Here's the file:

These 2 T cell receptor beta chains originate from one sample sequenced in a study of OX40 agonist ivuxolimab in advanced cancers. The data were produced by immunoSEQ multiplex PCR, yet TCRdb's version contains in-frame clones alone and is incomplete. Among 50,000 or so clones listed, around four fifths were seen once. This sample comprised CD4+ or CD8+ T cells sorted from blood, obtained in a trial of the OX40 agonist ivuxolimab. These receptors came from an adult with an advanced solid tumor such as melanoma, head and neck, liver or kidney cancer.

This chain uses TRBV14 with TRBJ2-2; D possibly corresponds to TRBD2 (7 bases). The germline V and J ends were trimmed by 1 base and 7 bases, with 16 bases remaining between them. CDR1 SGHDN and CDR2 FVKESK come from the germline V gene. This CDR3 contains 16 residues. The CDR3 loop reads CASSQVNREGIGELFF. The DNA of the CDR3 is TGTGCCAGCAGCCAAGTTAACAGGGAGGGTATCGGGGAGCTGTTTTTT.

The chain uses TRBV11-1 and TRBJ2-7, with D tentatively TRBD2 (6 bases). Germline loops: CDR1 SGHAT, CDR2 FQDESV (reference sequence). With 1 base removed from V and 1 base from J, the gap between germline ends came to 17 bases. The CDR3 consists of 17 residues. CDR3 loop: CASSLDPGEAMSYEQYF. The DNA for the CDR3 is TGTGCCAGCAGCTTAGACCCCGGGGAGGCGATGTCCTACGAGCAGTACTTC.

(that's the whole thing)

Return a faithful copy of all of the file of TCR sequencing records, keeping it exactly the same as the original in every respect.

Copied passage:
These 2 T cell receptor beta chains originate from one sample sequenced in a study of OX40 agonist ivuxolimab in advanced cancers. The data were produced by immunoSEQ multiplex PCR, yet TCRdb's version contains in-frame clones alone and is incomplete. Among 50,000 or so clones listed, around four fifths were seen once. This sample comprised CD4+ or CD8+ T cells sorted from blood, obtained in a trial of the OX40 agonist ivuxolimab. These receptors came from an adult with an advanced solid tumor such as melanoma, head and neck, liver or kidney cancer.

This chain uses TRBV14 with TRBJ2-2; D possibly corresponds to TRBD2 (7 bases). The germline V and J ends were trimmed by 1 base and 7 bases, with 16 bases remaining between them. CDR1 SGHDN and CDR2 FVKESK come from the germline V gene. This CDR3 contains 16 residues. The CDR3 loop reads CASSQVNREGIGELFF. The DNA of the CDR3 is TGTGCCAGCAGCCAAGTTAACAGGGAGGGTATCGGGGAGCTGTTTTTT.

The chain uses TRBV11-1 and TRBJ2-7, with D tentatively TRBD2 (6 bases). Germline loops: CDR1 SGHAT, CDR2 FQDESV (reference sequence). With 1 base removed from V and 1 base from J, the gap between germline ends came to 17 bases. The CDR3 consists of 17 residues. CDR3 loop: CASSLDPGEAMSYEQYF. The DNA for the CDR3 is TGTGCCAGCAGCTTAGACCCCGGGGAGGCGATGTCCTACGAGCAGTACTTC.